Après sept ans de gouvernements minoritaires laborieux et partisans, l’élection du 2 mai dernier a créé à Ottawa une « nouvelle normalité » ; les conservateurs ont obtenu une nette majorité, le NPD a reçu le statut d’opposition officielle, les libéraux ont été rélégués au rang de tiers parti et le Bloc québécois a été presque évincé de la Chambre des communes.
Please stand by. We are experiencing technical difficulties. The Canadian political system is currently adjusting to majority government after three inconclusive elections and seven long years of fractious minorities. The pace of both politics and governing is returning to normal, but things will be quite different. Your patience is appreciated during this period of transition.
None of us has ever heard this imaginary public service announcement, but it’s been echoing through my mind since the watershed election of May 2. Not only did the Conservatives realize their long-sought majority, but Canadian voters also fundamentally recast the country’s political system. They vaulted the NDP from fourth-party status to Official Opposition, costing Michael Ignatieff his job and placing the Liberals in uncharted third-party territory. And they all but euthanized the Bloc Québécois, returning Canada to a three-party system for the first time in 20 years. Not bad for a day’s work! Then, while the political class was digesting all of this realignment, the tragic death of Jack Layton in late August deprived the NDP of its iconic leader and added a new element of uncertainty to the mix.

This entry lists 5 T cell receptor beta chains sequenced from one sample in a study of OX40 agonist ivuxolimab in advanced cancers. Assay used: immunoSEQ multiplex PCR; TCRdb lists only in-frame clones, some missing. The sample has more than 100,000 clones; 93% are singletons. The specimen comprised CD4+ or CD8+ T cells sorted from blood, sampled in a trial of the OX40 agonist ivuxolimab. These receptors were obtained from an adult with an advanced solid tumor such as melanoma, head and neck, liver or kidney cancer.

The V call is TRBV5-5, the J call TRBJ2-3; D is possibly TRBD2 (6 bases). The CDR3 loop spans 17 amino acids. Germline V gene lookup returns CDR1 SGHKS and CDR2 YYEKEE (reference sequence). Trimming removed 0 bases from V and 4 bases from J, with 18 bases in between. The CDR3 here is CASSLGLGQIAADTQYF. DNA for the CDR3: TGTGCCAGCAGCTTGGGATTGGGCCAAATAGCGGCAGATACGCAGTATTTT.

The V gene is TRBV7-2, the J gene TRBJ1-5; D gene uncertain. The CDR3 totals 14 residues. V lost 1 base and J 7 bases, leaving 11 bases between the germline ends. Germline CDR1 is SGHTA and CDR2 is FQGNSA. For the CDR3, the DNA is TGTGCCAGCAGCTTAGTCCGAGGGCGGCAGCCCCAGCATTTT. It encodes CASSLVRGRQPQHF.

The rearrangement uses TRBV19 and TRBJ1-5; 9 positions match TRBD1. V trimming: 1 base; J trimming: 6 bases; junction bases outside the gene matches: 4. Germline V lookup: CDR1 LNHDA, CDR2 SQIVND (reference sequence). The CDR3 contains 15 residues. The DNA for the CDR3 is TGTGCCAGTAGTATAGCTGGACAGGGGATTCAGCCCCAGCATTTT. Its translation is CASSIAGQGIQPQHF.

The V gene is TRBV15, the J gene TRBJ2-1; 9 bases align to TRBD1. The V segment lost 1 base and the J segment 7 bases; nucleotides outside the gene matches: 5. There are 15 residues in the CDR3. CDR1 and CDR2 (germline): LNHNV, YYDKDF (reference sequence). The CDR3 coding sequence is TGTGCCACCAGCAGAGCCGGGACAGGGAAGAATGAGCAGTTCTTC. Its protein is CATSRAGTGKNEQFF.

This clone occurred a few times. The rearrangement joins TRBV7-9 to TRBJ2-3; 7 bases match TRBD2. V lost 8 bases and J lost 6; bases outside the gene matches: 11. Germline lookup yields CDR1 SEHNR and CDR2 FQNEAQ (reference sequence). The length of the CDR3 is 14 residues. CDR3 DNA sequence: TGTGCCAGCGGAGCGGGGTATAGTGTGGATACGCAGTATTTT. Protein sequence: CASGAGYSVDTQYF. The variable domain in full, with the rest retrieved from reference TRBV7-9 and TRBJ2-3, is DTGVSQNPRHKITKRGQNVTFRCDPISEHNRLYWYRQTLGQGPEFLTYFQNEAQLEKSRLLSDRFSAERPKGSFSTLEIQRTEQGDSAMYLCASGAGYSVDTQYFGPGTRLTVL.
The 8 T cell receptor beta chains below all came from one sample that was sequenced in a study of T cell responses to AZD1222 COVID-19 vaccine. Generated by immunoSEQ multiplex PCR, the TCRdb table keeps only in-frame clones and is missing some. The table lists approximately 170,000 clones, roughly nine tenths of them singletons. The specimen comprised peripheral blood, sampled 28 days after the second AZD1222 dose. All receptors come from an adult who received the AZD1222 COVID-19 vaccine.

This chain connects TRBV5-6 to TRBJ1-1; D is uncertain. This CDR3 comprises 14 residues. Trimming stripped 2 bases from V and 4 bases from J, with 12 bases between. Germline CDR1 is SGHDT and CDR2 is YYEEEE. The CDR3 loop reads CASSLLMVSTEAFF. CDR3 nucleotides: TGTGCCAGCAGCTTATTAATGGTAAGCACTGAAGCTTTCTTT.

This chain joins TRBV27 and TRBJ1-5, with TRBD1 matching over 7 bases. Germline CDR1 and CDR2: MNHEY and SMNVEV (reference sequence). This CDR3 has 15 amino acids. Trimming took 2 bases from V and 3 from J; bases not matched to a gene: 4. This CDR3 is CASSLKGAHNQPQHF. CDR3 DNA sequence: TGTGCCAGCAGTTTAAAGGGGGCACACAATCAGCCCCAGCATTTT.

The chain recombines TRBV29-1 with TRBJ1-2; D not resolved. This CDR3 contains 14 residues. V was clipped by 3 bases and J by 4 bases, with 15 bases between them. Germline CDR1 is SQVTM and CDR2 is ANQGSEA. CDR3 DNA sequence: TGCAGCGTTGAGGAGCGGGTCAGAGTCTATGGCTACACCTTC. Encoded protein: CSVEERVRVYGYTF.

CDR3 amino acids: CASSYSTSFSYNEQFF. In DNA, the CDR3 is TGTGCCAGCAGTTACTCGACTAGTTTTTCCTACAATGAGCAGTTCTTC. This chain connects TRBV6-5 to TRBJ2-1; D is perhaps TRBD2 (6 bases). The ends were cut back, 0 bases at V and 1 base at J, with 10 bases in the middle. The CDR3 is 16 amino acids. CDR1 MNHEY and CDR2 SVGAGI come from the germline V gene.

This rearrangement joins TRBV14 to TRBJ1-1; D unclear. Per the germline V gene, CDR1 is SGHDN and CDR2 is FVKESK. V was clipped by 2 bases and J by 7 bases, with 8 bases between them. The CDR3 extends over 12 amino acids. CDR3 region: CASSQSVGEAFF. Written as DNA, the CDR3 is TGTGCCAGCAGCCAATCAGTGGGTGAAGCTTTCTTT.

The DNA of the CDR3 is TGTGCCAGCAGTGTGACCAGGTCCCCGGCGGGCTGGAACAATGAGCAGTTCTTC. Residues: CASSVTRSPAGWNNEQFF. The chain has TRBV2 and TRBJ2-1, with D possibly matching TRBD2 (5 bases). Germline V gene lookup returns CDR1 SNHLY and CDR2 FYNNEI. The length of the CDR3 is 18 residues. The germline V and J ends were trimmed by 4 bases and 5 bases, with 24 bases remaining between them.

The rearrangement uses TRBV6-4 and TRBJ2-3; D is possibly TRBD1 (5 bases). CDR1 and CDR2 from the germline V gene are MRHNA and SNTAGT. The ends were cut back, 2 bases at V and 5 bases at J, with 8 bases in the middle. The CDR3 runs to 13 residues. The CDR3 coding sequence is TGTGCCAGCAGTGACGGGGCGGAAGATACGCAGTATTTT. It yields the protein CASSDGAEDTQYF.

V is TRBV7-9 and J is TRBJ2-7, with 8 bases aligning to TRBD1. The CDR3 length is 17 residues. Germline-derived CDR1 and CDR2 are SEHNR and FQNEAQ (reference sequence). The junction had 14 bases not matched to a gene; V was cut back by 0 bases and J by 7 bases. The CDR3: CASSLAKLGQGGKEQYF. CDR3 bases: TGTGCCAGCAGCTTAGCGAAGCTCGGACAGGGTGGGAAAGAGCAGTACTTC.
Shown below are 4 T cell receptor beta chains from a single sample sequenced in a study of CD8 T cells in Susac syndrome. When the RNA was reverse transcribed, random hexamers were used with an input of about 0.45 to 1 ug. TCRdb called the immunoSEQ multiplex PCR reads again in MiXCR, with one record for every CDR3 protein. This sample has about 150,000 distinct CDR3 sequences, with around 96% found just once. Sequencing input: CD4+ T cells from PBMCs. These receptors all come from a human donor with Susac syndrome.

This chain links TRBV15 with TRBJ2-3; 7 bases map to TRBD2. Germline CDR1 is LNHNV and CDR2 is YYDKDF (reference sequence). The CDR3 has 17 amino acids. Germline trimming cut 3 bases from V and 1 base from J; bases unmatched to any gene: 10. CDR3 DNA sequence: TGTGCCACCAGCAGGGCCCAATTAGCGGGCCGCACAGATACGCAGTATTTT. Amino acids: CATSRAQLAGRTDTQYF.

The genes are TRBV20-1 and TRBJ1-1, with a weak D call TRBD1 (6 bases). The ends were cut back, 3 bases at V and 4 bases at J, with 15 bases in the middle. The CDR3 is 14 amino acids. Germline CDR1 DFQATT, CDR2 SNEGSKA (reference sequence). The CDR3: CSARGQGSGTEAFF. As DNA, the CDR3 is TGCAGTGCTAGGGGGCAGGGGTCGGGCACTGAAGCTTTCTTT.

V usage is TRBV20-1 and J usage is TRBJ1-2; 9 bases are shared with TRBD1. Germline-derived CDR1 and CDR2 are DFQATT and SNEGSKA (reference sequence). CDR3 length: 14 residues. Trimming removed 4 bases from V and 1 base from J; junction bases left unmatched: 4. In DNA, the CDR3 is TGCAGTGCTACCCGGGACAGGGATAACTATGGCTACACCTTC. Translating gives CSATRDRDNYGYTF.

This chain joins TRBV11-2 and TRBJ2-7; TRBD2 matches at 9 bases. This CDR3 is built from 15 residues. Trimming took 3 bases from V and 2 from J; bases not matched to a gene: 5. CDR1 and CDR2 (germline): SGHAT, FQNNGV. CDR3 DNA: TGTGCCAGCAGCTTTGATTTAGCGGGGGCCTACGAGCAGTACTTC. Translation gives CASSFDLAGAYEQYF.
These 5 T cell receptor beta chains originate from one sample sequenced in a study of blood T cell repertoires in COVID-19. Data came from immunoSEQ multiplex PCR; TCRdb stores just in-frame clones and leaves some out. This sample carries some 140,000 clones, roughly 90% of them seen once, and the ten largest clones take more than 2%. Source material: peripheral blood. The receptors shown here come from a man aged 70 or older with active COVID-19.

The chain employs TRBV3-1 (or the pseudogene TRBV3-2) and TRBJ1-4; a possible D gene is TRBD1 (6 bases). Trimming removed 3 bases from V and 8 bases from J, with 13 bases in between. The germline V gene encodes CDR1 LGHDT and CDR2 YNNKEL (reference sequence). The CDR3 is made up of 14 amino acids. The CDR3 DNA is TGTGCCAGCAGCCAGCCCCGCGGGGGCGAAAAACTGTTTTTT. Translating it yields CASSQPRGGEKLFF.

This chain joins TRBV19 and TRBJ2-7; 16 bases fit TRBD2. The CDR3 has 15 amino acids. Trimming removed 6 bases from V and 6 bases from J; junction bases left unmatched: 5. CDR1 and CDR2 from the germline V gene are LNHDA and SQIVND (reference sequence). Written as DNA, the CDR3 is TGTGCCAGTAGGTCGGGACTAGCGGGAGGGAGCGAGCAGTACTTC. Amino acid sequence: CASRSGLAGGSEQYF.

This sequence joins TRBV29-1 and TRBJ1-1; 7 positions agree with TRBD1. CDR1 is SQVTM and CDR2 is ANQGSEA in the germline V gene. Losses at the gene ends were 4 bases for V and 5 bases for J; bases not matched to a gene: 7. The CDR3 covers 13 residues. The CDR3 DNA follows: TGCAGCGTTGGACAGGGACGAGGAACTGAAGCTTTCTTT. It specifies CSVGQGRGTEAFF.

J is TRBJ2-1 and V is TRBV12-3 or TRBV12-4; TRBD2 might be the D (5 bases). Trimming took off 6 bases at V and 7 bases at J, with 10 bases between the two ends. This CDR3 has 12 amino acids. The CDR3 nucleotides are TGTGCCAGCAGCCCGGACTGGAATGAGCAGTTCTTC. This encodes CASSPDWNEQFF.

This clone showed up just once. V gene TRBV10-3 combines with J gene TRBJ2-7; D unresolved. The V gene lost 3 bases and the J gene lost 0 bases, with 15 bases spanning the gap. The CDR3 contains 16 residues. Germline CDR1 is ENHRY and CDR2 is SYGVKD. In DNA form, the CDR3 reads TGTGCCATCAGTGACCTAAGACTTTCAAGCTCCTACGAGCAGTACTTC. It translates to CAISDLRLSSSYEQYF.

All of these changes — a Conservative majority, a strong NDP Official Opposition, the Liberals as third party, the apparent end of the Bloc and both parties searching for new leadership — constitute the “new normal” of Canadian politics. So how’s this all going to turn out? Will the Conservatives successfully transition from the permanent campaign to the long haul of governing? Will they tackle the big issues that successive minorities pushed to the back burner? Who will lead the NDP and Liberals, and how will those parties address the merger-coalition question? And how will the loss of Jack Layton impact his party’s very real challenge of integrating 58 new Quebec MPs into the NDP’s “rest of Canada” caucus?